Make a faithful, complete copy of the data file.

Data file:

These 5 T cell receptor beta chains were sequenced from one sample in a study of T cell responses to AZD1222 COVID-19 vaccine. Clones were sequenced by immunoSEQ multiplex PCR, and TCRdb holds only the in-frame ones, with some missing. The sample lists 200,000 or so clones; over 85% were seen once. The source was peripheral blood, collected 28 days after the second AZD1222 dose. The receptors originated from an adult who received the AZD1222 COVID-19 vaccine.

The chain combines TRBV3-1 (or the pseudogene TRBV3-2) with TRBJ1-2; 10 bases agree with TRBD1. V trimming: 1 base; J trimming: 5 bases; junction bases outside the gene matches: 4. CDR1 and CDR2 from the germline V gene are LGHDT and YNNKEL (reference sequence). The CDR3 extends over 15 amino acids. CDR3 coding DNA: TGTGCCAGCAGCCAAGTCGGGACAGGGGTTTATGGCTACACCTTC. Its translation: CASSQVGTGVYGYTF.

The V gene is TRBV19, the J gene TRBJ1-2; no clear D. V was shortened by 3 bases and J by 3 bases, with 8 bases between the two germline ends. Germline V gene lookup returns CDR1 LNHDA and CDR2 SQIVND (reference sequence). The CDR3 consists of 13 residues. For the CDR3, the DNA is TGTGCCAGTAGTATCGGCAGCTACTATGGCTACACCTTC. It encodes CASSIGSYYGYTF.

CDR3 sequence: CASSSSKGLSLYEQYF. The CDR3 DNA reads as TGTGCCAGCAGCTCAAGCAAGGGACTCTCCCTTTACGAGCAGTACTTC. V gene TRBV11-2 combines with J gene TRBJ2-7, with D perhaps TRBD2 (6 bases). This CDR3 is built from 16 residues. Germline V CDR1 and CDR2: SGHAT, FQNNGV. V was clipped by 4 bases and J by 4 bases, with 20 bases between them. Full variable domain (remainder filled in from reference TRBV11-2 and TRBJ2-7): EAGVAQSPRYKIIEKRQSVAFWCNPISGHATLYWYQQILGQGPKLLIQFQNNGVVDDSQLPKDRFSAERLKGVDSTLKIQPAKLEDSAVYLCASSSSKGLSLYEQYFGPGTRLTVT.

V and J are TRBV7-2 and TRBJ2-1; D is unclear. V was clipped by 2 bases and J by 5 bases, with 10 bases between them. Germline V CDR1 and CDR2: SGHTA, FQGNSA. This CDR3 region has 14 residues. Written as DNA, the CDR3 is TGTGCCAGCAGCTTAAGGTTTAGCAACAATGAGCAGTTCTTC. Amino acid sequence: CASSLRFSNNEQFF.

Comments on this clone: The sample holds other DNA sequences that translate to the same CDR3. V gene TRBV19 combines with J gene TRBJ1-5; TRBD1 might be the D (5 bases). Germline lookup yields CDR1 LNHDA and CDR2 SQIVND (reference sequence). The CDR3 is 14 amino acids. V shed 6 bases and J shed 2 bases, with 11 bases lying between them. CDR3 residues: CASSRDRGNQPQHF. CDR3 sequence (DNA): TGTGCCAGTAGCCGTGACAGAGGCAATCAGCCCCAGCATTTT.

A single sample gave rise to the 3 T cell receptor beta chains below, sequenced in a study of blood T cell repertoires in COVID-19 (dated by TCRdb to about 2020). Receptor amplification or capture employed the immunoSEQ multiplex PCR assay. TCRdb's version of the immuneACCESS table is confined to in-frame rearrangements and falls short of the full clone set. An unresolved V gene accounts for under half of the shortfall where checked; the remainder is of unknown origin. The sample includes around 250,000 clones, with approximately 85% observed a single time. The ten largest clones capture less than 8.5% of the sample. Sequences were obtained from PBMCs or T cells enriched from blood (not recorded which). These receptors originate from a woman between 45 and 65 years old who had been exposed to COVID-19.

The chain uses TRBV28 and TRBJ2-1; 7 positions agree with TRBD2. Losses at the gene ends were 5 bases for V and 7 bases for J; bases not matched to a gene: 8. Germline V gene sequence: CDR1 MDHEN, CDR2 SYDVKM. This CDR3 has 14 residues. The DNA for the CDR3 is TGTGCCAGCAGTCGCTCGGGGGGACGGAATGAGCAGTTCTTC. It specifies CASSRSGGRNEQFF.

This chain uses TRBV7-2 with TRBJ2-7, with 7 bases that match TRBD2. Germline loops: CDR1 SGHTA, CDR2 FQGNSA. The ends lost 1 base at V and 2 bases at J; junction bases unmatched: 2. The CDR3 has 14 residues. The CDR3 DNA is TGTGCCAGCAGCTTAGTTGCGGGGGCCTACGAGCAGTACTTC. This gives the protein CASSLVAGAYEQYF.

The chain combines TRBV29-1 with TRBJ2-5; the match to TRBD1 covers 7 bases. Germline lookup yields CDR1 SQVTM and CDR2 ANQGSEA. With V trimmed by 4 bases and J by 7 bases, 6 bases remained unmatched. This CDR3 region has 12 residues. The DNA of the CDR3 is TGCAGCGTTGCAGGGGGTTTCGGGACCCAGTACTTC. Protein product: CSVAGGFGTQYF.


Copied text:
These 5 T cell receptor beta chains were sequenced from one sample in a study of T cell responses to AZD1222 COVID-19 vaccine. Clones were sequenced by immunoSEQ multiplex PCR, and TCRdb holds only the in-frame ones, with some missing. The sample lists 200,000 or so clones; over 85% were seen once. The source was peripheral blood, collected 28 days after the second AZD1222 dose. The receptors originated from an adult who received the AZD1222 COVID-19 vaccine.

The chain combines TRBV3-1 (or the pseudogene TRBV3-2) with TRBJ1-2; 10 bases agree with TRBD1. V trimming: 1 base; J trimming: 5 bases; junction bases outside the gene matches: 4. CDR1 and CDR2 from the germline V gene are LGHDT and YNNKEL (reference sequence). The CDR3 extends over 15 amino acids. CDR3 coding DNA: TGTGCCAGCAGCCAAGTCGGGACAGGGGTTTATGGCTACACCTTC. Its translation: CASSQVGTGVYGYTF.

The V gene is TRBV19, the J gene TRBJ1-2; no clear D. V was shortened by 3 bases and J by 3 bases, with 8 bases between the two germline ends. Germline V gene lookup returns CDR1 LNHDA and CDR2 SQIVND (reference sequence). The CDR3 consists of 13 residues. For the CDR3, the DNA is TGTGCCAGTAGTATCGGCAGCTACTATGGCTACACCTTC. It encodes CASSIGSYYGYTF.

CDR3 sequence: CASSSSKGLSLYEQYF. The CDR3 DNA reads as TGTGCCAGCAGCTCAAGCAAGGGACTCTCCCTTTACGAGCAGTACTTC. V gene TRBV11-2 combines with J gene TRBJ2-7, with D perhaps TRBD2 (6 bases). This CDR3 is built from 16 residues. Germline V CDR1 and CDR2: SGHAT, FQNNGV. V was clipped by 4 bases and J by 4 bases, with 20 bases between them. Full variable domain (remainder filled in from reference TRBV11-2 and TRBJ2-7): EAGVAQSPRYKIIEKRQSVAFWCNPISGHATLYWYQQILGQGPKLLIQFQNNGVVDDSQLPKDRFSAERLKGVDSTLKIQPAKLEDSAVYLCASSSSKGLSLYEQYFGPGTRLTVT.

V and J are TRBV7-2 and TRBJ2-1; D is unclear. V was clipped by 2 bases and J by 5 bases, with 10 bases between them. Germline V CDR1 and CDR2: SGHTA, FQGNSA. This CDR3 region has 14 residues. Written as DNA, the CDR3 is TGTGCCAGCAGCTTAAGGTTTAGCAACAATGAGCAGTTCTTC. Amino acid sequence: CASSLRFSNNEQFF.

Comments on this clone: The sample holds other DNA sequences that translate to the same CDR3. V gene TRBV19 combines with J gene TRBJ1-5; TRBD1 might be the D (5 bases). Germline lookup yields CDR1 LNHDA and CDR2 SQIVND (reference sequence). The CDR3 is 14 amino acids. V shed 6 bases and J shed 2 bases, with 11 bases lying between them. CDR3 residues: CASSRDRGNQPQHF. CDR3 sequence (DNA): TGTGCCAGTAGCCGTGACAGAGGCAATCAGCCCCAGCATTTT.

A single sample gave rise to the 3 T cell receptor beta chains below, sequenced in a study of blood T cell repertoires in COVID-19 (dated by TCRdb to about 2020). Receptor amplification or capture employed the immunoSEQ multiplex PCR assay. TCRdb's version of the immuneACCESS table is confined to in-frame rearrangements and falls short of the full clone set. An unresolved V gene accounts for under half of the shortfall where checked; the remainder is of unknown origin. The sample includes around 250,000 clones, with approximately 85% observed a single time. The ten largest clones capture less than 8.5% of the sample. Sequences were obtained from PBMCs or T cells enriched from blood (not recorded which). These receptors originate from a woman between 45 and 65 years old who had been exposed to COVID-19.

The chain uses TRBV28 and TRBJ2-1; 7 positions agree with TRBD2. Losses at the gene ends were 5 bases for V and 7 bases for J; bases not matched to a gene: 8. Germline V gene sequence: CDR1 MDHEN, CDR2 SYDVKM. This CDR3 has 14 residues. The DNA for the CDR3 is TGTGCCAGCAGTCGCTCGGGGGGACGGAATGAGCAGTTCTTC. It specifies CASSRSGGRNEQFF.

This chain uses TRBV7-2 with TRBJ2-7, with 7 bases that match TRBD2. Germline loops: CDR1 SGHTA, CDR2 FQGNSA. The ends lost 1 base at V and 2 bases at J; junction bases unmatched: 2. The CDR3 has 14 residues. The CDR3 DNA is TGTGCCAGCAGCTTAGTTGCGGGGGCCTACGAGCAGTACTTC. This gives the protein CASSLVAGAYEQYF.

The chain combines TRBV29-1 with TRBJ2-5; the match to TRBD1 covers 7 bases. Germline lookup yields CDR1 SQVTM and CDR2 ANQGSEA. With V trimmed by 4 bases and J by 7 bases, 6 bases remained unmatched. This CDR3 region has 12 residues. The DNA of the CDR3 is TGCAGCGTTGCAGGGGGTTTCGGGACCCAGTACTTC. Protein product: CSVAGGFGTQYF.